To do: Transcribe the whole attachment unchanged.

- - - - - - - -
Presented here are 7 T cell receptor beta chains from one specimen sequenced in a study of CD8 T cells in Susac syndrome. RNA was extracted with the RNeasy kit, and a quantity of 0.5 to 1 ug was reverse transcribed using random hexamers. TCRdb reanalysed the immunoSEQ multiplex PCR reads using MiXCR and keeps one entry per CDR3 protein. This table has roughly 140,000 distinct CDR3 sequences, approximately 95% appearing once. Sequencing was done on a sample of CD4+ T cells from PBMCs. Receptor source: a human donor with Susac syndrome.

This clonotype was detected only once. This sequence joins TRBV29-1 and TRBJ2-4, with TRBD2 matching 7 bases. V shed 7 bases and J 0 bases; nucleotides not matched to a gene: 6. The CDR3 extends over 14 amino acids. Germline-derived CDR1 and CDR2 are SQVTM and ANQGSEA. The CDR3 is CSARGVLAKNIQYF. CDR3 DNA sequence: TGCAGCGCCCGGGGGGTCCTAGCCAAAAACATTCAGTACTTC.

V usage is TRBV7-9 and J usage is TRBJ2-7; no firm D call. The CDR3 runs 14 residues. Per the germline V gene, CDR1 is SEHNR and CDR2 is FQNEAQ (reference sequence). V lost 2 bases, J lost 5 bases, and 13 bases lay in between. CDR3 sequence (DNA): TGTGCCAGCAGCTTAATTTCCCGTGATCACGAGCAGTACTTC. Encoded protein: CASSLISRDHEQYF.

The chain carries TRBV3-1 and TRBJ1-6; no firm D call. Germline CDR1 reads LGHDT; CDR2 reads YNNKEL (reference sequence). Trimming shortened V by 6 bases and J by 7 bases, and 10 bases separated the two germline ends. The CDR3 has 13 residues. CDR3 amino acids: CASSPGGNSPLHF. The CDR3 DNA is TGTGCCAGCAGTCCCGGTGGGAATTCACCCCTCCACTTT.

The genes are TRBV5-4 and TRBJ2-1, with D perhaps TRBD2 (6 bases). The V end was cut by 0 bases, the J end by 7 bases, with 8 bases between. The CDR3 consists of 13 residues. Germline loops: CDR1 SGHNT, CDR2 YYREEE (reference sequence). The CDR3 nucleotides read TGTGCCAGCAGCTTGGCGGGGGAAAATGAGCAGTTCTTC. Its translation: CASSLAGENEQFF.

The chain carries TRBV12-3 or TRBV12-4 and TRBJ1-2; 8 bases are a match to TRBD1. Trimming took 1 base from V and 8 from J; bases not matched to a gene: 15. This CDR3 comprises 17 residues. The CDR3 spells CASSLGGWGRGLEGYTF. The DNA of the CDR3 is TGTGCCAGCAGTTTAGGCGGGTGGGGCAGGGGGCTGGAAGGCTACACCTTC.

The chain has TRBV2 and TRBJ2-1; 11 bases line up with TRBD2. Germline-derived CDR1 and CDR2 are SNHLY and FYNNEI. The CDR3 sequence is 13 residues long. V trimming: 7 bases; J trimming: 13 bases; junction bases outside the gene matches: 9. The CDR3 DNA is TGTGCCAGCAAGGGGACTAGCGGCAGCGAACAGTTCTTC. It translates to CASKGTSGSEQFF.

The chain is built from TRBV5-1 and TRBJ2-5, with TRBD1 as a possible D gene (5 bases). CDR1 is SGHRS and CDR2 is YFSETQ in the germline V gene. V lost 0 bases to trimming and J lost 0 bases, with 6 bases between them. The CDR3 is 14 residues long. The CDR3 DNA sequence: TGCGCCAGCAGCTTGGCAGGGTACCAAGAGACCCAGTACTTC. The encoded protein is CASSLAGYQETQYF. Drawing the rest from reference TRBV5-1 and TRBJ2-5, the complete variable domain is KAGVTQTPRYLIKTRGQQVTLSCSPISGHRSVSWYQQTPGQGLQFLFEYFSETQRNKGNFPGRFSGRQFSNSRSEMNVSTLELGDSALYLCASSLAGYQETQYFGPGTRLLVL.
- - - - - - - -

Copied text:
Presented here are 7 T cell receptor beta chains from one specimen sequenced in a study of CD8 T cells in Susac syndrome. RNA was extracted with the RNeasy kit, and a quantity of 0.5 to 1 ug was reverse transcribed using random hexamers. TCRdb reanalysed the immunoSEQ multiplex PCR reads using MiXCR and keeps one entry per CDR3 protein. This table has roughly 140,000 distinct CDR3 sequences, approximately 95% appearing once. Sequencing was done on a sample of CD4+ T cells from PBMCs. Receptor source: a human donor with Susac syndrome.

This clonotype was detected only once. This sequence joins TRBV29-1 and TRBJ2-4, with TRBD2 matching 7 bases. V shed 7 bases and J 0 bases; nucleotides not matched to a gene: 6. The CDR3 extends over 14 amino acids. Germline-derived CDR1 and CDR2 are SQVTM and ANQGSEA. The CDR3 is CSARGVLAKNIQYF. CDR3 DNA sequence: TGCAGCGCCCGGGGGGTCCTAGCCAAAAACATTCAGTACTTC.

V usage is TRBV7-9 and J usage is TRBJ2-7; no firm D call. The CDR3 runs 14 residues. Per the germline V gene, CDR1 is SEHNR and CDR2 is FQNEAQ (reference sequence). V lost 2 bases, J lost 5 bases, and 13 bases lay in between. CDR3 sequence (DNA): TGTGCCAGCAGCTTAATTTCCCGTGATCACGAGCAGTACTTC. Encoded protein: CASSLISRDHEQYF.

The chain carries TRBV3-1 and TRBJ1-6; no firm D call. Germline CDR1 reads LGHDT; CDR2 reads YNNKEL (reference sequence). Trimming shortened V by 6 bases and J by 7 bases, and 10 bases separated the two germline ends. The CDR3 has 13 residues. CDR3 amino acids: CASSPGGNSPLHF. The CDR3 DNA is TGTGCCAGCAGTCCCGGTGGGAATTCACCCCTCCACTTT.

The genes are TRBV5-4 and TRBJ2-1, with D perhaps TRBD2 (6 bases). The V end was cut by 0 bases, the J end by 7 bases, with 8 bases between. The CDR3 consists of 13 residues. Germline loops: CDR1 SGHNT, CDR2 YYREEE (reference sequence). The CDR3 nucleotides read TGTGCCAGCAGCTTGGCGGGGGAAAATGAGCAGTTCTTC. Its translation: CASSLAGENEQFF.

The chain carries TRBV12-3 or TRBV12-4 and TRBJ1-2; 8 bases are a match to TRBD1. Trimming took 1 base from V and 8 from J; bases not matched to a gene: 15. This CDR3 comprises 17 residues. The CDR3 spells CASSLGGWGRGLEGYTF. The DNA of the CDR3 is TGTGCCAGCAGTTTAGGCGGGTGGGGCAGGGGGCTGGAAGGCTACACCTTC.

The chain has TRBV2 and TRBJ2-1; 11 bases line up with TRBD2. Germline-derived CDR1 and CDR2 are SNHLY and FYNNEI. The CDR3 sequence is 13 residues long. V trimming: 7 bases; J trimming: 13 bases; junction bases outside the gene matches: 9. The CDR3 DNA is TGTGCCAGCAAGGGGACTAGCGGCAGCGAACAGTTCTTC. It translates to CASKGTSGSEQFF.

The chain is built from TRBV5-1 and TRBJ2-5, with TRBD1 as a possible D gene (5 bases). CDR1 is SGHRS and CDR2 is YFSETQ in the germline V gene. V lost 0 bases to trimming and J lost 0 bases, with 6 bases between them. The CDR3 is 14 residues long. The CDR3 DNA sequence: TGCGCCAGCAGCTTGGCAGGGTACCAAGAGACCCAGTACTTC. The encoded protein is CASSLAGYQETQYF. Drawing the rest from reference TRBV5-1 and TRBJ2-5, the complete variable domain is KAGVTQTPRYLIKTRGQQVTLSCSPISGHRSVSWYQQTPGQGLQFLFEYFSETQRNKGNFPGRFSGRQFSNSRSEMNVSTLELGDSALYLCASSLAGYQETQYFGPGTRLLVL.